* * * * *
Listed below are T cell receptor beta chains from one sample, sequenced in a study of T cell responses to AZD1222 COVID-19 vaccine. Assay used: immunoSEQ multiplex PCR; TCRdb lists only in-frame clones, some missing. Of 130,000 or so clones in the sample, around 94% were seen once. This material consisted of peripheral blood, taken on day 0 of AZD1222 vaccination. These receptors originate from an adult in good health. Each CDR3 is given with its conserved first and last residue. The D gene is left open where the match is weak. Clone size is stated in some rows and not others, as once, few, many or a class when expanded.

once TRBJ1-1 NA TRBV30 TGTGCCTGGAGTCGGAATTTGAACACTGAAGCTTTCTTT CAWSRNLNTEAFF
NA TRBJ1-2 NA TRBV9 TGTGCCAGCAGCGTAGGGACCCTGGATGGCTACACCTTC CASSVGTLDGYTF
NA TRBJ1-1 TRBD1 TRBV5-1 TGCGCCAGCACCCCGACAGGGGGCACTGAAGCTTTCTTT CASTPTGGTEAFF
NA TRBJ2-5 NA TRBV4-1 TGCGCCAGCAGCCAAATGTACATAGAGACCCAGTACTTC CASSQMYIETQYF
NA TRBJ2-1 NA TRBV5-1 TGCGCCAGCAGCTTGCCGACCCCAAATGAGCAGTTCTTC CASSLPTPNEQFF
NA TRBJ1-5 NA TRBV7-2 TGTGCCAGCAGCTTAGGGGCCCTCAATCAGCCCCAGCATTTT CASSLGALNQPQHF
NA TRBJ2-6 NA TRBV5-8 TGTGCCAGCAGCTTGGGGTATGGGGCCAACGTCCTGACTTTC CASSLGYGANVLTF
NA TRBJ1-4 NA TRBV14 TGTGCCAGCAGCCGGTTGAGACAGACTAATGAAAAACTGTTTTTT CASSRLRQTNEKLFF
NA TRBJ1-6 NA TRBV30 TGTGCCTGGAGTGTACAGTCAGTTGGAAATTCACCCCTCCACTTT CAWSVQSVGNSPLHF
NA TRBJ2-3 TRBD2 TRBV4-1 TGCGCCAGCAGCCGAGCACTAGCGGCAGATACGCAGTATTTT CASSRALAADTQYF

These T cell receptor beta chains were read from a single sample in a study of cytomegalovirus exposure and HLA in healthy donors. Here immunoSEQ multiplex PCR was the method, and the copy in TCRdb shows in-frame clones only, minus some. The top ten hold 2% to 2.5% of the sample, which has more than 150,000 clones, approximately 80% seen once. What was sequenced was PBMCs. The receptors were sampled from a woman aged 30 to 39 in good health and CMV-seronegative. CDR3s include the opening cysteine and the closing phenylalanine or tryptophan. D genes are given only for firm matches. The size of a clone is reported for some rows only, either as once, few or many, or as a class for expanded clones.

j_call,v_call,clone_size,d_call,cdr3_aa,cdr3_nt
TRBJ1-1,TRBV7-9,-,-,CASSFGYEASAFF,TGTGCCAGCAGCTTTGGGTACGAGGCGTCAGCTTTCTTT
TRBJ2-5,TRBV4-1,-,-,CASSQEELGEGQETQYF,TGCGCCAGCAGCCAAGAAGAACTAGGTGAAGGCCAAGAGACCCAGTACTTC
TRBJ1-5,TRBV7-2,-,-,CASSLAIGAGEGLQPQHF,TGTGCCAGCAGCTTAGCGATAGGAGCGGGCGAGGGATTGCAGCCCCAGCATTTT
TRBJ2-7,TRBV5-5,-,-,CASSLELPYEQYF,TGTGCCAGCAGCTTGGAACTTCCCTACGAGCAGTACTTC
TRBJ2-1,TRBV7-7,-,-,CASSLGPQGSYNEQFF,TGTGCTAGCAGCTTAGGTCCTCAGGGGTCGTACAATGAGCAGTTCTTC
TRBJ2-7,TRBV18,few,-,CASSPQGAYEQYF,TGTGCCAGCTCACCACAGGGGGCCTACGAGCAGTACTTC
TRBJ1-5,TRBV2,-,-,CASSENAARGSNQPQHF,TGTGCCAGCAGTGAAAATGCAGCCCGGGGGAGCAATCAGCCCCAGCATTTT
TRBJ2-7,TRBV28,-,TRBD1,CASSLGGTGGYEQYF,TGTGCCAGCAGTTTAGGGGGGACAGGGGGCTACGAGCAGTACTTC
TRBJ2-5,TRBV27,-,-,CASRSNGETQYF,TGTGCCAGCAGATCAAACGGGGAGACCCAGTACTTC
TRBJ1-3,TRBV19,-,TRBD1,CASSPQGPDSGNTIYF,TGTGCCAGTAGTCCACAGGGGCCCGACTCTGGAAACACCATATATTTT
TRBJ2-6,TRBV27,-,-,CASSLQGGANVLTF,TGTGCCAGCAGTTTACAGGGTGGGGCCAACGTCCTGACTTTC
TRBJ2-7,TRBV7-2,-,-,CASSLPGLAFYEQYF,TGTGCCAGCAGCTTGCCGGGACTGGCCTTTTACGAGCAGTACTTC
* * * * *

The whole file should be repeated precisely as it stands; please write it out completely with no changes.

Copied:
Listed below are T cell receptor beta chains from one sample, sequenced in a study of T cell responses to AZD1222 COVID-19 vaccine. Assay used: immunoSEQ multiplex PCR; TCRdb lists only in-frame clones, some missing. Of 130,000 or so clones in the sample, around 94% were seen once. This material consisted of peripheral blood, taken on day 0 of AZD1222 vaccination. These receptors originate from an adult in good health. Each CDR3 is given with its conserved first and last residue. The D gene is left open where the match is weak. Clone size is stated in some rows and not others, as once, few, many or a class when expanded.

once TRBJ1-1 NA TRBV30 TGTGCCTGGAGTCGGAATTTGAACACTGAAGCTTTCTTT CAWSRNLNTEAFF
NA TRBJ1-2 NA TRBV9 TGTGCCAGCAGCGTAGGGACCCTGGATGGCTACACCTTC CASSVGTLDGYTF
NA TRBJ1-1 TRBD1 TRBV5-1 TGCGCCAGCACCCCGACAGGGGGCACTGAAGCTTTCTTT CASTPTGGTEAFF
NA TRBJ2-5 NA TRBV4-1 TGCGCCAGCAGCCAAATGTACATAGAGACCCAGTACTTC CASSQMYIETQYF
NA TRBJ2-1 NA TRBV5-1 TGCGCCAGCAGCTTGCCGACCCCAAATGAGCAGTTCTTC CASSLPTPNEQFF
NA TRBJ1-5 NA TRBV7-2 TGTGCCAGCAGCTTAGGGGCCCTCAATCAGCCCCAGCATTTT CASSLGALNQPQHF
NA TRBJ2-6 NA TRBV5-8 TGTGCCAGCAGCTTGGGGTATGGGGCCAACGTCCTGACTTTC CASSLGYGANVLTF
NA TRBJ1-4 NA TRBV14 TGTGCCAGCAGCCGGTTGAGACAGACTAATGAAAAACTGTTTTTT CASSRLRQTNEKLFF
NA TRBJ1-6 NA TRBV30 TGTGCCTGGAGTGTACAGTCAGTTGGAAATTCACCCCTCCACTTT CAWSVQSVGNSPLHF
NA TRBJ2-3 TRBD2 TRBV4-1 TGCGCCAGCAGCCGAGCACTAGCGGCAGATACGCAGTATTTT CASSRALAADTQYF

These T cell receptor beta chains were read from a single sample in a study of cytomegalovirus exposure and HLA in healthy donors. Here immunoSEQ multiplex PCR was the method, and the copy in TCRdb shows in-frame clones only, minus some. The top ten hold 2% to 2.5% of the sample, which has more than 150,000 clones, approximately 80% seen once. What was sequenced was PBMCs. The receptors were sampled from a woman aged 30 to 39 in good health and CMV-seronegative. CDR3s include the opening cysteine and the closing phenylalanine or tryptophan. D genes are given only for firm matches. The size of a clone is reported for some rows only, either as once, few or many, or as a class for expanded clones.

j_call,v_call,clone_size,d_call,cdr3_aa,cdr3_nt
TRBJ1-1,TRBV7-9,-,-,CASSFGYEASAFF,TGTGCCAGCAGCTTTGGGTACGAGGCGTCAGCTTTCTTT
TRBJ2-5,TRBV4-1,-,-,CASSQEELGEGQETQYF,TGCGCCAGCAGCCAAGAAGAACTAGGTGAAGGCCAAGAGACCCAGTACTTC
TRBJ1-5,TRBV7-2,-,-,CASSLAIGAGEGLQPQHF,TGTGCCAGCAGCTTAGCGATAGGAGCGGGCGAGGGATTGCAGCCCCAGCATTTT
TRBJ2-7,TRBV5-5,-,-,CASSLELPYEQYF,TGTGCCAGCAGCTTGGAACTTCCCTACGAGCAGTACTTC
TRBJ2-1,TRBV7-7,-,-,CASSLGPQGSYNEQFF,TGTGCTAGCAGCTTAGGTCCTCAGGGGTCGTACAATGAGCAGTTCTTC
TRBJ2-7,TRBV18,few,-,CASSPQGAYEQYF,TGTGCCAGCTCACCACAGGGGGCCTACGAGCAGTACTTC
TRBJ1-5,TRBV2,-,-,CASSENAARGSNQPQHF,TGTGCCAGCAGTGAAAATGCAGCCCGGGGGAGCAATCAGCCCCAGCATTTT
TRBJ2-7,TRBV28,-,TRBD1,CASSLGGTGGYEQYF,TGTGCCAGCAGTTTAGGGGGGACAGGGGGCTACGAGCAGTACTTC
TRBJ2-5,TRBV27,-,-,CASRSNGETQYF,TGTGCCAGCAGATCAAACGGGGAGACCCAGTACTTC
TRBJ1-3,TRBV19,-,TRBD1,CASSPQGPDSGNTIYF,TGTGCCAGTAGTCCACAGGGGCCCGACTCTGGAAACACCATATATTTT
TRBJ2-6,TRBV27,-,-,CASSLQGGANVLTF,TGTGCCAGCAGTTTACAGGGTGGGGCCAACGTCCTGACTTTC
TRBJ2-7,TRBV7-2,-,-,CASSLPGLAFYEQYF,TGTGCCAGCAGCTTGCCGGGACTGGCCTTTTACGAGCAGTACTTC